In the future, all spine braces will be smart
ROBOTIC EXOSKELETON TO REVOLUTIONIZE BRACING (Orthopedics This Week)
Columbia Engineers have crafted the first device that measures 3D stiffness of the human torso, providing hope for children with spine deformities such as idiopathic scoliosis and kyphosis.
The related study, “Robotic Spine Exoskeleton (RoSE): Characterizing the Three-dimensional Stiffness of the Human Torso in the Treatment of Spine Deformity,” appears in the March 30, 2018 edition of IEEE Transactions on Neural Systems and Rehabilitation Engineering.
Co-author Sunil K. Agrawal, Ph.D., professor in the Department of Rehabilitative and Regenerative Medicine and director of The Robotics and Rehabilitation (RoAR) Lab at Columbia University, told OTW, “Many children with idiopathic scoliosis undergo bracing.”
“However, all braces are designed to be static, i.e., do not modulate the external forces over time. Also, it is also not known how modulating these forces applied externally by the brace affects the posture of the upper body.”
“These were the motivations for the design of our robotic spine brace which allows us to study displacements of the upper body in response to applied forces.”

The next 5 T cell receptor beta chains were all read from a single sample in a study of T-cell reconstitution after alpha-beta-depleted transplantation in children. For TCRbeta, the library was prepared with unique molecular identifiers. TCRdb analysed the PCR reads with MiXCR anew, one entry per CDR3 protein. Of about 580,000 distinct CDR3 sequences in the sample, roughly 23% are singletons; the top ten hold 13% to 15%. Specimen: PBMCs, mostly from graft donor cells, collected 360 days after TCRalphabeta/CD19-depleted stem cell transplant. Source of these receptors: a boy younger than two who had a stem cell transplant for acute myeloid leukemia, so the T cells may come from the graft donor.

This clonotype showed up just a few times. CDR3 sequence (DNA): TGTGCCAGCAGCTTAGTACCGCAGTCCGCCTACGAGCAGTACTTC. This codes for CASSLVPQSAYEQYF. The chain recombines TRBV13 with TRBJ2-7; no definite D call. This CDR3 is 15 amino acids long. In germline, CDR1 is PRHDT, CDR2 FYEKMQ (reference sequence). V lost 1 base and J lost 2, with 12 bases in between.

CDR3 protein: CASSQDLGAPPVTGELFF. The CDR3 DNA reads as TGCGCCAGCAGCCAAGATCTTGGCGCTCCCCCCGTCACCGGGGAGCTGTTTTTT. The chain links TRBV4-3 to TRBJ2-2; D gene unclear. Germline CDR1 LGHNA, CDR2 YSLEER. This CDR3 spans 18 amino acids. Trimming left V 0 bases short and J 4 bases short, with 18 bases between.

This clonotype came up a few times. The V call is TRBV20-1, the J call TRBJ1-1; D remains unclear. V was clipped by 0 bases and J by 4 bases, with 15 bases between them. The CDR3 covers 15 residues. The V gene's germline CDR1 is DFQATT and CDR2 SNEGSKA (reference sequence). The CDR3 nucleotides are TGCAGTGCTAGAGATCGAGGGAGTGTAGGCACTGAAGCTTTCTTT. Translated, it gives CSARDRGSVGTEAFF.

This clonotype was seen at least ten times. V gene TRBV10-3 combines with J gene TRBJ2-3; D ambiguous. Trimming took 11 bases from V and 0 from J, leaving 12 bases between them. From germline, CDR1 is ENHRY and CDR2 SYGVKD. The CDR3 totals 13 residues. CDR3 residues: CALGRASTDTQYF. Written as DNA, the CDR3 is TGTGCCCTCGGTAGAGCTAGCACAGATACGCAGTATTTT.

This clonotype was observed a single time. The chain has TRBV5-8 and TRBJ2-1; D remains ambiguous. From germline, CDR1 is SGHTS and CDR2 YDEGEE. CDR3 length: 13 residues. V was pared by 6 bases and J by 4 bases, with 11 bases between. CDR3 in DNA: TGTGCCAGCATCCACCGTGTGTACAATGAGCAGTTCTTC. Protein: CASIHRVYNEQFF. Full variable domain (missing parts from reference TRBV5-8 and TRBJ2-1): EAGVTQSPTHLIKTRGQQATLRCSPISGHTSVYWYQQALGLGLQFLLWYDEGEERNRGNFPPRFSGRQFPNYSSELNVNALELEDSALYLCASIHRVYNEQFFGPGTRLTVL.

“The design of the brace was based on the scan of the human body. Many of the brace components were 3D printed and were adjusted to the users. The RoSE brace is fully wearable and can record forces and movements over time when worn by the user.”
“The brace allowed us to collect in-vivo data of stiffness of the human spine. Effectively, the upper body behaves as a six-dimensional spring. Force applied in one direction results in displacements and rotations in all three directions in space. We have found that patients with abnormal spine curvatures have stiffness characteristics that are different from those with normal spine.”
“One can create braces that control forces on the upper body as opposed to displacements of the upper body. One can design braces which apply corrective forces on the human torso while still allowing the subject to bend down and tie the shoe laces.”
“The RoSE brace can be used as a tool for both characterization of the forces and the resulting changes in curvature of the spine. Additionally, it can be used to develop new intervention techniques for correction, loading, decompression by regulating forces in real-time using the robotic spine brace.”